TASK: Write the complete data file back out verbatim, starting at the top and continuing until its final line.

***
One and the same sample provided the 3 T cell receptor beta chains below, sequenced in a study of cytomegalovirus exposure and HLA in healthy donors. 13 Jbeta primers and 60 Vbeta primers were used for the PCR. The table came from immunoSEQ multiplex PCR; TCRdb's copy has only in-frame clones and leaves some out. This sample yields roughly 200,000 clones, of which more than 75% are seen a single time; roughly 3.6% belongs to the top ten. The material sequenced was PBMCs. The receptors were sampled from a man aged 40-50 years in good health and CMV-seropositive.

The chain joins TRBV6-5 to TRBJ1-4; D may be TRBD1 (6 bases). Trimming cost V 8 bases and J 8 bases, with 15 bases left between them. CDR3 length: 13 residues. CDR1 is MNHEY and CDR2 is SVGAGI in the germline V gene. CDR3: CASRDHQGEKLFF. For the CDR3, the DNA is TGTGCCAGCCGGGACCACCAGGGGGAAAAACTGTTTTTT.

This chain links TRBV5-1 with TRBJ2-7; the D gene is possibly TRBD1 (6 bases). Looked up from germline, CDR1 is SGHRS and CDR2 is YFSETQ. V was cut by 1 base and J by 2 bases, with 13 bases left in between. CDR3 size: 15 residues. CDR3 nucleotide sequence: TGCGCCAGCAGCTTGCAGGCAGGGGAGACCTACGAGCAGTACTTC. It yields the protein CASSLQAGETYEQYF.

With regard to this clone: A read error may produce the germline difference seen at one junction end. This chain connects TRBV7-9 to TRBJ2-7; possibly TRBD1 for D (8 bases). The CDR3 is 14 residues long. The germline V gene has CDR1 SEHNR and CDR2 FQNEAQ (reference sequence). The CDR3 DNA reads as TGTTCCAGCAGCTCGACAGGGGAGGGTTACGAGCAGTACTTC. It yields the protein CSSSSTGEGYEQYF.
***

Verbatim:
One and the same sample provided the 3 T cell receptor beta chains below, sequenced in a study of cytomegalovirus exposure and HLA in healthy donors. 13 Jbeta primers and 60 Vbeta primers were used for the PCR. The table came from immunoSEQ multiplex PCR; TCRdb's copy has only in-frame clones and leaves some out. This sample yields roughly 200,000 clones, of which more than 75% are seen a single time; roughly 3.6% belongs to the top ten. The material sequenced was PBMCs. The receptors were sampled from a man aged 40-50 years in good health and CMV-seropositive.

The chain joins TRBV6-5 to TRBJ1-4; D may be TRBD1 (6 bases). Trimming cost V 8 bases and J 8 bases, with 15 bases left between them. CDR3 length: 13 residues. CDR1 is MNHEY and CDR2 is SVGAGI in the germline V gene. CDR3: CASRDHQGEKLFF. For the CDR3, the DNA is TGTGCCAGCCGGGACCACCAGGGGGAAAAACTGTTTTTT.

This chain links TRBV5-1 with TRBJ2-7; the D gene is possibly TRBD1 (6 bases). Looked up from germline, CDR1 is SGHRS and CDR2 is YFSETQ. V was cut by 1 base and J by 2 bases, with 13 bases left in between. CDR3 size: 15 residues. CDR3 nucleotide sequence: TGCGCCAGCAGCTTGCAGGCAGGGGAGACCTACGAGCAGTACTTC. It yields the protein CASSLQAGETYEQYF.

With regard to this clone: A read error may produce the germline difference seen at one junction end. This chain connects TRBV7-9 to TRBJ2-7; possibly TRBD1 for D (8 bases). The CDR3 is 14 residues long. The germline V gene has CDR1 SEHNR and CDR2 FQNEAQ (reference sequence). The CDR3 DNA reads as TGTTCCAGCAGCTCGACAGGGGAGGGTTACGAGCAGTACTTC. It yields the protein CSSSSTGEGYEQYF.